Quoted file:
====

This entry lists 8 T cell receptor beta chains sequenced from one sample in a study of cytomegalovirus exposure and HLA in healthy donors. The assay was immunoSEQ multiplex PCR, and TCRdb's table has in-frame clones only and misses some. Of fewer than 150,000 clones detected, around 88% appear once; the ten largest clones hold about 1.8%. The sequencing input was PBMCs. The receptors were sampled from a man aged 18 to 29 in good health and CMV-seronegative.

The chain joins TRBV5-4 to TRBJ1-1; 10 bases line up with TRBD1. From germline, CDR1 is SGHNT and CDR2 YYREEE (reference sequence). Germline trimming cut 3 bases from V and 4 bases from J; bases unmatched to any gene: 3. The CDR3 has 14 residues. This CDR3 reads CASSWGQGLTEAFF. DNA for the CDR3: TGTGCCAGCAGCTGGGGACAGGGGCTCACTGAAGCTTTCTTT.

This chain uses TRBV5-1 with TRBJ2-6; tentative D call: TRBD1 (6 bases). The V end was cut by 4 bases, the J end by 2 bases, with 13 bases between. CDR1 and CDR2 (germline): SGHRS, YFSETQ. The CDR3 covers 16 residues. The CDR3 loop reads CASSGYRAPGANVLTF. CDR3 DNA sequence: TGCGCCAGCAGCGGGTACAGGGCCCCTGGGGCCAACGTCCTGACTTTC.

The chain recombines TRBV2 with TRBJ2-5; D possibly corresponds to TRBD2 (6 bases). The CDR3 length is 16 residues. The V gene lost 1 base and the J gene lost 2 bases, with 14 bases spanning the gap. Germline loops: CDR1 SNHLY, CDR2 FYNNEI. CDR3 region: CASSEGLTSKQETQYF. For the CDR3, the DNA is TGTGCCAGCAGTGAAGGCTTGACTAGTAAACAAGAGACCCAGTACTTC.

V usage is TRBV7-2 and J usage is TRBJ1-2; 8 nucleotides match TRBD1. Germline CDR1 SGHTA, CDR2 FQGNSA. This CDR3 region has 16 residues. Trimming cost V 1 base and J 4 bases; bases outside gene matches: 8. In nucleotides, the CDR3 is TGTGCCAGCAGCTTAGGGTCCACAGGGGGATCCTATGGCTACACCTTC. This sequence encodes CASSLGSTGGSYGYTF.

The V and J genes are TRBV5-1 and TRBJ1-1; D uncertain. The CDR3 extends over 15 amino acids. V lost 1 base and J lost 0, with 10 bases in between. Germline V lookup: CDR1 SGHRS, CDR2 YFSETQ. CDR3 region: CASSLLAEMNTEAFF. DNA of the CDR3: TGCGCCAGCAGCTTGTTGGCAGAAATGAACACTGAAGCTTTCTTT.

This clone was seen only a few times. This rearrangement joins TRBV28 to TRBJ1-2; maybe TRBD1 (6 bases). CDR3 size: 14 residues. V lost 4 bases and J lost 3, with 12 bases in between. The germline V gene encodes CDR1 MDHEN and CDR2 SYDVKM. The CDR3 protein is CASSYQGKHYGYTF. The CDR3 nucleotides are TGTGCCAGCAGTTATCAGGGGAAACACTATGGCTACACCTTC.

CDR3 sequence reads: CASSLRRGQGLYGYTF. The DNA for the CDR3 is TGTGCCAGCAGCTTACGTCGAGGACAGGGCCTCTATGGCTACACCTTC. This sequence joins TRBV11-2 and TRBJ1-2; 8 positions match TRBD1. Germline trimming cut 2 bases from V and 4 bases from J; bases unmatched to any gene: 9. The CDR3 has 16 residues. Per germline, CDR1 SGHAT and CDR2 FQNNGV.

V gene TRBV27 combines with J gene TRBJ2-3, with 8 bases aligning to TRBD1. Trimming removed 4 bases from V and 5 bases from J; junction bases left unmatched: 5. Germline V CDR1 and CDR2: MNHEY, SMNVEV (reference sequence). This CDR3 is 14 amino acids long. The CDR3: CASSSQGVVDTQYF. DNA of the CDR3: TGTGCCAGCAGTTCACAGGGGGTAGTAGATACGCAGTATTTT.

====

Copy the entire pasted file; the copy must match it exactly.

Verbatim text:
This entry lists 8 T cell receptor beta chains sequenced from one sample in a study of cytomegalovirus exposure and HLA in healthy donors. The assay was immunoSEQ multiplex PCR, and TCRdb's table has in-frame clones only and misses some. Of fewer than 150,000 clones detected, around 88% appear once; the ten largest clones hold about 1.8%. The sequencing input was PBMCs. The receptors were sampled from a man aged 18 to 29 in good health and CMV-seronegative.

The chain joins TRBV5-4 to TRBJ1-1; 10 bases line up with TRBD1. From germline, CDR1 is SGHNT and CDR2 YYREEE (reference sequence). Germline trimming cut 3 bases from V and 4 bases from J; bases unmatched to any gene: 3. The CDR3 has 14 residues. This CDR3 reads CASSWGQGLTEAFF. DNA for the CDR3: TGTGCCAGCAGCTGGGGACAGGGGCTCACTGAAGCTTTCTTT.

This chain uses TRBV5-1 with TRBJ2-6; tentative D call: TRBD1 (6 bases). The V end was cut by 4 bases, the J end by 2 bases, with 13 bases between. CDR1 and CDR2 (germline): SGHRS, YFSETQ. The CDR3 covers 16 residues. The CDR3 loop reads CASSGYRAPGANVLTF. CDR3 DNA sequence: TGCGCCAGCAGCGGGTACAGGGCCCCTGGGGCCAACGTCCTGACTTTC.

The chain recombines TRBV2 with TRBJ2-5; D possibly corresponds to TRBD2 (6 bases). The CDR3 length is 16 residues. The V gene lost 1 base and the J gene lost 2 bases, with 14 bases spanning the gap. Germline loops: CDR1 SNHLY, CDR2 FYNNEI. CDR3 region: CASSEGLTSKQETQYF. For the CDR3, the DNA is TGTGCCAGCAGTGAAGGCTTGACTAGTAAACAAGAGACCCAGTACTTC.

V usage is TRBV7-2 and J usage is TRBJ1-2; 8 nucleotides match TRBD1. Germline CDR1 SGHTA, CDR2 FQGNSA. This CDR3 region has 16 residues. Trimming cost V 1 base and J 4 bases; bases outside gene matches: 8. In nucleotides, the CDR3 is TGTGCCAGCAGCTTAGGGTCCACAGGGGGATCCTATGGCTACACCTTC. This sequence encodes CASSLGSTGGSYGYTF.

The V and J genes are TRBV5-1 and TRBJ1-1; D uncertain. The CDR3 extends over 15 amino acids. V lost 1 base and J lost 0, with 10 bases in between. Germline V lookup: CDR1 SGHRS, CDR2 YFSETQ. CDR3 region: CASSLLAEMNTEAFF. DNA of the CDR3: TGCGCCAGCAGCTTGTTGGCAGAAATGAACACTGAAGCTTTCTTT.

This clone was seen only a few times. This rearrangement joins TRBV28 to TRBJ1-2; maybe TRBD1 (6 bases). CDR3 size: 14 residues. V lost 4 bases and J lost 3, with 12 bases in between. The germline V gene encodes CDR1 MDHEN and CDR2 SYDVKM. The CDR3 protein is CASSYQGKHYGYTF. The CDR3 nucleotides are TGTGCCAGCAGTTATCAGGGGAAACACTATGGCTACACCTTC.

CDR3 sequence reads: CASSLRRGQGLYGYTF. The DNA for the CDR3 is TGTGCCAGCAGCTTACGTCGAGGACAGGGCCTCTATGGCTACACCTTC. This sequence joins TRBV11-2 and TRBJ1-2; 8 positions match TRBD1. Germline trimming cut 2 bases from V and 4 bases from J; bases unmatched to any gene: 9. The CDR3 has 16 residues. Per germline, CDR1 SGHAT and CDR2 FQNNGV.

V gene TRBV27 combines with J gene TRBJ2-3, with 8 bases aligning to TRBD1. Trimming removed 4 bases from V and 5 bases from J; junction bases left unmatched: 5. Germline V CDR1 and CDR2: MNHEY, SMNVEV (reference sequence). This CDR3 is 14 amino acids long. The CDR3: CASSSQGVVDTQYF. DNA of the CDR3: TGTGCCAGCAGTTCACAGGGGGTAGTAGATACGCAGTATTTT.